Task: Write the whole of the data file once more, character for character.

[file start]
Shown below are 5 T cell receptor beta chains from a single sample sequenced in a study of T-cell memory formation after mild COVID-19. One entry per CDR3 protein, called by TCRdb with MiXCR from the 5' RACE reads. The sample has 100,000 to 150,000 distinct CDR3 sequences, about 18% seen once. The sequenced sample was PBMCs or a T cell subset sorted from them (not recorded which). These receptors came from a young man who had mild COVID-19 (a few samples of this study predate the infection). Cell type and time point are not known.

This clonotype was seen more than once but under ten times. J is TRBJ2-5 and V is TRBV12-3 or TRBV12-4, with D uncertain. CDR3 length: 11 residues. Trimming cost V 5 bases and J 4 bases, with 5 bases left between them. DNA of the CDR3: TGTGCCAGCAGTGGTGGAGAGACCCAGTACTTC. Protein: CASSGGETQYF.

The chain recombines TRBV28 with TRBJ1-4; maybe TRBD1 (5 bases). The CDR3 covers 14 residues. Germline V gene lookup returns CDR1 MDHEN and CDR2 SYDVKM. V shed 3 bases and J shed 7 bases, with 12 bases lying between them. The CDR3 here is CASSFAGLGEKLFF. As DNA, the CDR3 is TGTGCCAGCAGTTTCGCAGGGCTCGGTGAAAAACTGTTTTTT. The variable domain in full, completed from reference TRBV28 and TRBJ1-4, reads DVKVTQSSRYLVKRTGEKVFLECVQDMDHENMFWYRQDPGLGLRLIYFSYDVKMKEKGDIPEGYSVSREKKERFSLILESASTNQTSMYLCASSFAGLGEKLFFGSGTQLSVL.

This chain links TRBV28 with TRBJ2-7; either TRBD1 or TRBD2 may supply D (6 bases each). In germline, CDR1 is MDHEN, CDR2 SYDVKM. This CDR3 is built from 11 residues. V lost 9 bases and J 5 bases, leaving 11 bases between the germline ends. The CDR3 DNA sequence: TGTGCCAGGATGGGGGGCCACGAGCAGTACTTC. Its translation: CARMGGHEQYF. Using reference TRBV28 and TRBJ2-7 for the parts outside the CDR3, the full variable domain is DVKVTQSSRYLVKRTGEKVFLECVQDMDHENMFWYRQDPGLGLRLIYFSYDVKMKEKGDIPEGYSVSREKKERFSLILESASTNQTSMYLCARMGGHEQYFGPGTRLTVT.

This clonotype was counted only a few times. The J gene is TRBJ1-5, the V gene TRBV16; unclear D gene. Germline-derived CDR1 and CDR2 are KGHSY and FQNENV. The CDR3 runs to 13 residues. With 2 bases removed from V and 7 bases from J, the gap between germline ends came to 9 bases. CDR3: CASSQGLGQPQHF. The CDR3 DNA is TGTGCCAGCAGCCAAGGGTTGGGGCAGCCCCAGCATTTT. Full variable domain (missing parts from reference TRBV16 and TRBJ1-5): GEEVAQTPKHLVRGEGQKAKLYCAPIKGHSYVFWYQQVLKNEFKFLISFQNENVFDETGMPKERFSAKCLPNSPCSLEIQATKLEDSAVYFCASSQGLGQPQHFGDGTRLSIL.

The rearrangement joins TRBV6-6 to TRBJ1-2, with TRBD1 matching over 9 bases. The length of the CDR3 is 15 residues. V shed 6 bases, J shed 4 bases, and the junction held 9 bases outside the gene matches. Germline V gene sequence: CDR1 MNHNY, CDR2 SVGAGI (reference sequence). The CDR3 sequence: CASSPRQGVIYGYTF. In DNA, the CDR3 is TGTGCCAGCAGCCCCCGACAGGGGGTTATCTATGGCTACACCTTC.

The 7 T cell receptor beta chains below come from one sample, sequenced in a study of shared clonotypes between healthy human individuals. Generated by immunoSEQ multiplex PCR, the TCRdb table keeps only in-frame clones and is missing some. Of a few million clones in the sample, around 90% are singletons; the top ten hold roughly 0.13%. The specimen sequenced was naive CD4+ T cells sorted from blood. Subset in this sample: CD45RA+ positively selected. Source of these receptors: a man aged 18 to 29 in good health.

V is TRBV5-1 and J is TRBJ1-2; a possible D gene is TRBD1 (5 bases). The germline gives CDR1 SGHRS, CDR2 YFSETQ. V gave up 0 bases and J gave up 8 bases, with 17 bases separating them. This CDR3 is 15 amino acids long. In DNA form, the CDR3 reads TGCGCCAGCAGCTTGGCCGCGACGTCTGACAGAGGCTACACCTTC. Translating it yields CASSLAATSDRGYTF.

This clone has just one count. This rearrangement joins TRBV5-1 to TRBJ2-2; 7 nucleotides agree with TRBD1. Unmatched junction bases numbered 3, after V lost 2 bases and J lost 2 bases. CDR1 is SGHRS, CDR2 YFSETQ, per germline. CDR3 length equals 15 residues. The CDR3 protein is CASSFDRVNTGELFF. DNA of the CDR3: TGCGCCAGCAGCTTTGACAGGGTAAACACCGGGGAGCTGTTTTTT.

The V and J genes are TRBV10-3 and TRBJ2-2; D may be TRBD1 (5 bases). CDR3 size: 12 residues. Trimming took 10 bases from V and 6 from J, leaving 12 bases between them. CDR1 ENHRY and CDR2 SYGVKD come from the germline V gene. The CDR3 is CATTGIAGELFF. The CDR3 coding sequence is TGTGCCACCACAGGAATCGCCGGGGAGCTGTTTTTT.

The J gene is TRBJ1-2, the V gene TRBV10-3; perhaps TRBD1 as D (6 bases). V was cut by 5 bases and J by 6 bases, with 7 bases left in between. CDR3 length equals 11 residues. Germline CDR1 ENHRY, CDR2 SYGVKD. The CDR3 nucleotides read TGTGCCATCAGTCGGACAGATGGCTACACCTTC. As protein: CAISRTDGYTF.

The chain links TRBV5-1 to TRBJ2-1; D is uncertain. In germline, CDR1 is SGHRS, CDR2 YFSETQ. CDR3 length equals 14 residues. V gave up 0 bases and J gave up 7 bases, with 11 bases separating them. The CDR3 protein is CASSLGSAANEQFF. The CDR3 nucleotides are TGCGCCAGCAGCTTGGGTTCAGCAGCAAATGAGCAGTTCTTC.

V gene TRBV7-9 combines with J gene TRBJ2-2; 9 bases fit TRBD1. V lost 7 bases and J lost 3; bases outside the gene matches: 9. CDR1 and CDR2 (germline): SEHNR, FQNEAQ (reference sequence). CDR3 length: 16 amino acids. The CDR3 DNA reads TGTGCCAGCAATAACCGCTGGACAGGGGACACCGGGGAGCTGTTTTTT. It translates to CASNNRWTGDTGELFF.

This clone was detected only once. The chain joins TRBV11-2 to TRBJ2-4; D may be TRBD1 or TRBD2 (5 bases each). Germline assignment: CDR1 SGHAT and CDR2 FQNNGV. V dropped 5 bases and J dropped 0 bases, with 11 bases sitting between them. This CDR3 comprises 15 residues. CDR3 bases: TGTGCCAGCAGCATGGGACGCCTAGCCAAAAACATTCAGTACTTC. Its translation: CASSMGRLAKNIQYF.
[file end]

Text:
Shown below are 5 T cell receptor beta chains from a single sample sequenced in a study of T-cell memory formation after mild COVID-19. One entry per CDR3 protein, called by TCRdb with MiXCR from the 5' RACE reads. The sample has 100,000 to 150,000 distinct CDR3 sequences, about 18% seen once. The sequenced sample was PBMCs or a T cell subset sorted from them (not recorded which). These receptors came from a young man who had mild COVID-19 (a few samples of this study predate the infection). Cell type and time point are not known.

This clonotype was seen more than once but under ten times. J is TRBJ2-5 and V is TRBV12-3 or TRBV12-4, with D uncertain. CDR3 length: 11 residues. Trimming cost V 5 bases and J 4 bases, with 5 bases left between them. DNA of the CDR3: TGTGCCAGCAGTGGTGGAGAGACCCAGTACTTC. Protein: CASSGGETQYF.

The chain recombines TRBV28 with TRBJ1-4; maybe TRBD1 (5 bases). The CDR3 covers 14 residues. Germline V gene lookup returns CDR1 MDHEN and CDR2 SYDVKM. V shed 3 bases and J shed 7 bases, with 12 bases lying between them. The CDR3 here is CASSFAGLGEKLFF. As DNA, the CDR3 is TGTGCCAGCAGTTTCGCAGGGCTCGGTGAAAAACTGTTTTTT. The variable domain in full, completed from reference TRBV28 and TRBJ1-4, reads DVKVTQSSRYLVKRTGEKVFLECVQDMDHENMFWYRQDPGLGLRLIYFSYDVKMKEKGDIPEGYSVSREKKERFSLILESASTNQTSMYLCASSFAGLGEKLFFGSGTQLSVL.

This chain links TRBV28 with TRBJ2-7; either TRBD1 or TRBD2 may supply D (6 bases each). In germline, CDR1 is MDHEN, CDR2 SYDVKM. This CDR3 is built from 11 residues. V lost 9 bases and J 5 bases, leaving 11 bases between the germline ends. The CDR3 DNA sequence: TGTGCCAGGATGGGGGGCCACGAGCAGTACTTC. Its translation: CARMGGHEQYF. Using reference TRBV28 and TRBJ2-7 for the parts outside the CDR3, the full variable domain is DVKVTQSSRYLVKRTGEKVFLECVQDMDHENMFWYRQDPGLGLRLIYFSYDVKMKEKGDIPEGYSVSREKKERFSLILESASTNQTSMYLCARMGGHEQYFGPGTRLTVT.

This clonotype was counted only a few times. The J gene is TRBJ1-5, the V gene TRBV16; unclear D gene. Germline-derived CDR1 and CDR2 are KGHSY and FQNENV. The CDR3 runs to 13 residues. With 2 bases removed from V and 7 bases from J, the gap between germline ends came to 9 bases. CDR3: CASSQGLGQPQHF. The CDR3 DNA is TGTGCCAGCAGCCAAGGGTTGGGGCAGCCCCAGCATTTT. Full variable domain (missing parts from reference TRBV16 and TRBJ1-5): GEEVAQTPKHLVRGEGQKAKLYCAPIKGHSYVFWYQQVLKNEFKFLISFQNENVFDETGMPKERFSAKCLPNSPCSLEIQATKLEDSAVYFCASSQGLGQPQHFGDGTRLSIL.

The rearrangement joins TRBV6-6 to TRBJ1-2, with TRBD1 matching over 9 bases. The length of the CDR3 is 15 residues. V shed 6 bases, J shed 4 bases, and the junction held 9 bases outside the gene matches. Germline V gene sequence: CDR1 MNHNY, CDR2 SVGAGI (reference sequence). The CDR3 sequence: CASSPRQGVIYGYTF. In DNA, the CDR3 is TGTGCCAGCAGCCCCCGACAGGGGGTTATCTATGGCTACACCTTC.

The 7 T cell receptor beta chains below come from one sample, sequenced in a study of shared clonotypes between healthy human individuals. Generated by immunoSEQ multiplex PCR, the TCRdb table keeps only in-frame clones and is missing some. Of a few million clones in the sample, around 90% are singletons; the top ten hold roughly 0.13%. The specimen sequenced was naive CD4+ T cells sorted from blood. Subset in this sample: CD45RA+ positively selected. Source of these receptors: a man aged 18 to 29 in good health.

V is TRBV5-1 and J is TRBJ1-2; a possible D gene is TRBD1 (5 bases). The germline gives CDR1 SGHRS, CDR2 YFSETQ. V gave up 0 bases and J gave up 8 bases, with 17 bases separating them. This CDR3 is 15 amino acids long. In DNA form, the CDR3 reads TGCGCCAGCAGCTTGGCCGCGACGTCTGACAGAGGCTACACCTTC. Translating it yields CASSLAATSDRGYTF.

This clone has just one count. This rearrangement joins TRBV5-1 to TRBJ2-2; 7 nucleotides agree with TRBD1. Unmatched junction bases numbered 3, after V lost 2 bases and J lost 2 bases. CDR1 is SGHRS, CDR2 YFSETQ, per germline. CDR3 length equals 15 residues. The CDR3 protein is CASSFDRVNTGELFF. DNA of the CDR3: TGCGCCAGCAGCTTTGACAGGGTAAACACCGGGGAGCTGTTTTTT.

The V and J genes are TRBV10-3 and TRBJ2-2; D may be TRBD1 (5 bases). CDR3 size: 12 residues. Trimming took 10 bases from V and 6 from J, leaving 12 bases between them. CDR1 ENHRY and CDR2 SYGVKD come from the germline V gene. The CDR3 is CATTGIAGELFF. The CDR3 coding sequence is TGTGCCACCACAGGAATCGCCGGGGAGCTGTTTTTT.

The J gene is TRBJ1-2, the V gene TRBV10-3; perhaps TRBD1 as D (6 bases). V was cut by 5 bases and J by 6 bases, with 7 bases left in between. CDR3 length equals 11 residues. Germline CDR1 ENHRY, CDR2 SYGVKD. The CDR3 nucleotides read TGTGCCATCAGTCGGACAGATGGCTACACCTTC. As protein: CAISRTDGYTF.

The chain links TRBV5-1 to TRBJ2-1; D is uncertain. In germline, CDR1 is SGHRS, CDR2 YFSETQ. CDR3 length equals 14 residues. V gave up 0 bases and J gave up 7 bases, with 11 bases separating them. The CDR3 protein is CASSLGSAANEQFF. The CDR3 nucleotides are TGCGCCAGCAGCTTGGGTTCAGCAGCAAATGAGCAGTTCTTC.

V gene TRBV7-9 combines with J gene TRBJ2-2; 9 bases fit TRBD1. V lost 7 bases and J lost 3; bases outside the gene matches: 9. CDR1 and CDR2 (germline): SEHNR, FQNEAQ (reference sequence). CDR3 length: 16 amino acids. The CDR3 DNA reads TGTGCCAGCAATAACCGCTGGACAGGGGACACCGGGGAGCTGTTTTTT. It translates to CASNNRWTGDTGELFF.

This clone was detected only once. The chain joins TRBV11-2 to TRBJ2-4; D may be TRBD1 or TRBD2 (5 bases each). Germline assignment: CDR1 SGHAT and CDR2 FQNNGV. V dropped 5 bases and J dropped 0 bases, with 11 bases sitting between them. This CDR3 comprises 15 residues. CDR3 bases: TGTGCCAGCAGCATGGGACGCCTAGCCAAAAACATTCAGTACTTC. Its translation: CASSMGRLAKNIQYF.